Saturday, August 10, 2013

A Worklife Gem

Every so often you come upon a book that plunks you into a work life with stunning clarity. I lucked into such a volume while vacationing recently in Middlebury, Vermont. There in our room at the Swift House Inn was "46 Years of Pretty Straight Going: The Life of a Family Dairy Farm" by George Bellerose. The cover was extremely inviting; the design by Mason Singer first-class, showcasing beautiful duotone images photographed by Bellerose. But the text is what really drew me in. It's mainly an oral history. The author asks the right questions, records the answers accurately, and keeps himself out of the way. 

Larry Wyman as pictured in "46 Years of Pretty Straight Going."
Photo by George Bellerose,
courtesy of the Vermont Folklife Center.
Yes, I stayed up late every night until I finished "46 Years." For a corporate historian, this kind of personalized business history is more involving than any novel or mystery. What a life Larry and Grayson Wyman had during their 46 years of farming in Weybridge. Not an easy life--for the most part, not much different than a 19th century farming life--but a worthwhile one, despite all its personal and financial demands.

The ending is sad. It explains why family farms have been decimated, and why the Vermont I fell in love with during my teen years has gradually been depleted of all those cows that used to dot the landscape. (The New Jerseyan in me feels compelled to note that the Wymans grew up in the Garden State--in Chatham in the 1920s and 1930s. They always knew they wanted to farm, however, and they migrated to New England early on.)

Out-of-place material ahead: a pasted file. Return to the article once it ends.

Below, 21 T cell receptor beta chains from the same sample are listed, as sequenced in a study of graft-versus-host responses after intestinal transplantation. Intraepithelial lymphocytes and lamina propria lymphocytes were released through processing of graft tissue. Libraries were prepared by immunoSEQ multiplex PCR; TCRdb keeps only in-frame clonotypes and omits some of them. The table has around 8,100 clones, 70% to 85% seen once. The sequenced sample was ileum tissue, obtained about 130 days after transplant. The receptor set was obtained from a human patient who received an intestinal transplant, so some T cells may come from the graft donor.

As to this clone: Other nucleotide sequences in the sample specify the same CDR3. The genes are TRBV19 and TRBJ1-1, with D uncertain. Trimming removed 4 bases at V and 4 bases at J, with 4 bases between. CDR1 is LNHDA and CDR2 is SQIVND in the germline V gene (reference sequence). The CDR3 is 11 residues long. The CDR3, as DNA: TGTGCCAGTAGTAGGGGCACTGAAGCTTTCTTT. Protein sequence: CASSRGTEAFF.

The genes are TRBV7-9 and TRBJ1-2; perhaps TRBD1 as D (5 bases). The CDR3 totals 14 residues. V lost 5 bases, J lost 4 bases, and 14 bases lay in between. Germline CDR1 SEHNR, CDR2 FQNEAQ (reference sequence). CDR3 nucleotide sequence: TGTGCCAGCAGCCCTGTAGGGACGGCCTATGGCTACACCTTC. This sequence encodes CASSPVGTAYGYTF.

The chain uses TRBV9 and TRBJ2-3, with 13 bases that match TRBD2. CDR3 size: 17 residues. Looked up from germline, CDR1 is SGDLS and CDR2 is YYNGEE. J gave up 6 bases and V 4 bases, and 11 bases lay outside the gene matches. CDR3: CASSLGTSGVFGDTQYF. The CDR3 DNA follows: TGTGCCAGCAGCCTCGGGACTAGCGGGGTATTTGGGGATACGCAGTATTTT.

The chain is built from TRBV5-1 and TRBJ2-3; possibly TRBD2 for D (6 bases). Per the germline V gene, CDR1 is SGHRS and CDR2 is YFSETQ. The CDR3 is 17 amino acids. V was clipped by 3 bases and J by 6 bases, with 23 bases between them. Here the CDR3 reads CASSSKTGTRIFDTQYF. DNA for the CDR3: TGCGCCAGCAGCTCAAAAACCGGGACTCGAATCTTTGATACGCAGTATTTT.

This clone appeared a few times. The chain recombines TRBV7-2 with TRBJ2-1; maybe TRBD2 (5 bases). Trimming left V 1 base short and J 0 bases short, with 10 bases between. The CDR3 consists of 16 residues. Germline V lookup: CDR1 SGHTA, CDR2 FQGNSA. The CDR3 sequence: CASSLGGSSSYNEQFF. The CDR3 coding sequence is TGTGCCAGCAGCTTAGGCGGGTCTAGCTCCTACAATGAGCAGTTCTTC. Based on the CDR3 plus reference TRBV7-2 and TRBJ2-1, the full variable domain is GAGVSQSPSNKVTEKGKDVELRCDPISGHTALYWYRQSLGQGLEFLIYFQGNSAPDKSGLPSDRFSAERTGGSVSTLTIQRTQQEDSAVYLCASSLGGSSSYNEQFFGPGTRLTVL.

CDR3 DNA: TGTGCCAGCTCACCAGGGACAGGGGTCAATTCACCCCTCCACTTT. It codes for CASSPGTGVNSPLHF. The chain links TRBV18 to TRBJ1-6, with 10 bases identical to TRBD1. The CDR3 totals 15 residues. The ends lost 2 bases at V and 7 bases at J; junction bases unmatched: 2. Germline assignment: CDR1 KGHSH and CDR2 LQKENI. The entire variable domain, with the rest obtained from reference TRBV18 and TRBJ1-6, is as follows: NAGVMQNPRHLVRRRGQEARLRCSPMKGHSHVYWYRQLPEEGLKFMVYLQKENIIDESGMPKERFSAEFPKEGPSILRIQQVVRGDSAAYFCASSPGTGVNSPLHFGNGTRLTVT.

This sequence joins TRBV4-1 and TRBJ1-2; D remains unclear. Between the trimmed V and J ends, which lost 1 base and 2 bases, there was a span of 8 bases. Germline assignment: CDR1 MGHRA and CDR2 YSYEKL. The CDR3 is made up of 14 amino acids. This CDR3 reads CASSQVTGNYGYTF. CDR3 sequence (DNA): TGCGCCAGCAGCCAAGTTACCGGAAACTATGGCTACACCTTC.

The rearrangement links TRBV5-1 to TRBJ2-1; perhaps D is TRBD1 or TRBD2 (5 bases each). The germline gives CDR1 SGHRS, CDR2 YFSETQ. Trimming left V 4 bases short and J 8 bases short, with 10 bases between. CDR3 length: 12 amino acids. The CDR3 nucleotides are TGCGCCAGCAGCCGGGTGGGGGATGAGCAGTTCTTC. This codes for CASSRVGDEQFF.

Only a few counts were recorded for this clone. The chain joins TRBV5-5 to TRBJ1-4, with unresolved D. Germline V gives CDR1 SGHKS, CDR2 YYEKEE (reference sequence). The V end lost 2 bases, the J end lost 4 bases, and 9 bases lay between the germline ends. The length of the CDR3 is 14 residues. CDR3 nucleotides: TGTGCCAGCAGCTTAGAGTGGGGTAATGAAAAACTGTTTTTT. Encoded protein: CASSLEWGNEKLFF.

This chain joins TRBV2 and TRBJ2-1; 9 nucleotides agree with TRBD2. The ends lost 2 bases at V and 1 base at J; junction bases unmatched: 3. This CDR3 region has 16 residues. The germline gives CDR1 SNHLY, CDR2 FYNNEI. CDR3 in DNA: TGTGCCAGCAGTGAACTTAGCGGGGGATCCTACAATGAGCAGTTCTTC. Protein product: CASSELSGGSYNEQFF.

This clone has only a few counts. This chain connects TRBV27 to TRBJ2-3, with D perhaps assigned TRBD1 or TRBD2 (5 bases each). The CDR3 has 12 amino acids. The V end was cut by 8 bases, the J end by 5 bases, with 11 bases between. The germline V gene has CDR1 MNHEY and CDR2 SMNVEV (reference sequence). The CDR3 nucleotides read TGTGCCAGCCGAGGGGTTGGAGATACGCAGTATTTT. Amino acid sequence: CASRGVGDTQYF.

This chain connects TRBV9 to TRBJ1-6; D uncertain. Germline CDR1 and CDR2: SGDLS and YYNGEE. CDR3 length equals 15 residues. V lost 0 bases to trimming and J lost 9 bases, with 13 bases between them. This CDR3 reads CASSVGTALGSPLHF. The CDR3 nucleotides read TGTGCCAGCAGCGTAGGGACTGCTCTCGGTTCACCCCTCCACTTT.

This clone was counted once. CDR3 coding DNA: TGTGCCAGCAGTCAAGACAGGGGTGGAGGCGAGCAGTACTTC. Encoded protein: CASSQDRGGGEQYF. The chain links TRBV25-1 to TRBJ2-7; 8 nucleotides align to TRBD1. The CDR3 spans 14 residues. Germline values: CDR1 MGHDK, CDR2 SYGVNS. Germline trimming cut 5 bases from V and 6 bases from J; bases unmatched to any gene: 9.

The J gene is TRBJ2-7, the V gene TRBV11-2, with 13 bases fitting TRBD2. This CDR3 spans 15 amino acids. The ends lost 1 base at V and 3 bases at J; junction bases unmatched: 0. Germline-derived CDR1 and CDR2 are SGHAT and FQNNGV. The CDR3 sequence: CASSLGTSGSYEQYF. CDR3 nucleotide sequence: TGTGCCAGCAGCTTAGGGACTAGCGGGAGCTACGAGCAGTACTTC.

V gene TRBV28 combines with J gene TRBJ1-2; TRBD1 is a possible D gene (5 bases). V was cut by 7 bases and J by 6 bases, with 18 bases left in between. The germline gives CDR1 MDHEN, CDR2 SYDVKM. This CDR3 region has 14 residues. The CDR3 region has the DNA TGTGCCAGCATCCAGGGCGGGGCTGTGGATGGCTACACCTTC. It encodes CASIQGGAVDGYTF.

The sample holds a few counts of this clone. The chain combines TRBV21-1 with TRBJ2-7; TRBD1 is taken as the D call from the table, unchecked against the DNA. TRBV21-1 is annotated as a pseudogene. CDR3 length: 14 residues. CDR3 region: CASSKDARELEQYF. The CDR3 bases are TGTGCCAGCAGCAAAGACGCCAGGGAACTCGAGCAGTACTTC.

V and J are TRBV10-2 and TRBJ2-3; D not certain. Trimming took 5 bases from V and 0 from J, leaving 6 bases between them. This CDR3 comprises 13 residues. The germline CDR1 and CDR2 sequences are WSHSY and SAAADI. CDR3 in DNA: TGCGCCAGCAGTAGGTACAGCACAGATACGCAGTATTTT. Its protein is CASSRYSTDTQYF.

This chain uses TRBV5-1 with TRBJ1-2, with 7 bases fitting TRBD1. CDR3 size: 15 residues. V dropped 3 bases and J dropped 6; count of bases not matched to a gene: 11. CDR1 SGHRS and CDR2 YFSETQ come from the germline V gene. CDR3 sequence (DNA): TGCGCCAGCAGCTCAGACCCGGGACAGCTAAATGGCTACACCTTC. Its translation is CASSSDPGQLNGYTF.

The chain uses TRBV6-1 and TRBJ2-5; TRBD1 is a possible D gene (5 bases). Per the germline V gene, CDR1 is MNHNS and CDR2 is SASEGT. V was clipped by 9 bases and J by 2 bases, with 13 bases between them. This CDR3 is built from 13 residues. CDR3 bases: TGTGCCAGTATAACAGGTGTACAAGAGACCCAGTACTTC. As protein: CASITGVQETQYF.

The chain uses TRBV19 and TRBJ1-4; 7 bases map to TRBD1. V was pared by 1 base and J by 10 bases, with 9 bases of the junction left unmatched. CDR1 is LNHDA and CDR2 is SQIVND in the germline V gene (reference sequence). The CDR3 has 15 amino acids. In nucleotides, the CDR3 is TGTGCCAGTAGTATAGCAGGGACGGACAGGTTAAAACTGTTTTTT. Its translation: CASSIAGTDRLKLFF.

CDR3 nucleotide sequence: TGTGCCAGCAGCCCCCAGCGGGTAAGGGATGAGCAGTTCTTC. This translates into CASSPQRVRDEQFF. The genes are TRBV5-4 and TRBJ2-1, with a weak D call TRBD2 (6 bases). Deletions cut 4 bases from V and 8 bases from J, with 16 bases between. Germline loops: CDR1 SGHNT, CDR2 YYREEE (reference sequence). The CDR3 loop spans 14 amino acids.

Unfortunately the Vermont Folklife Center, which published the book, was closed the weekend of my trip. I would have liked to congratulate them in person for an incomparable achievement. I was delighted to read that various grants allowed the book to be donated to all public libraries in Vermont. In 100 years -- maybe as few as 25 years -- people will read this book to understand an almost vanished way of life. A review of the book by the Oral History Association is here.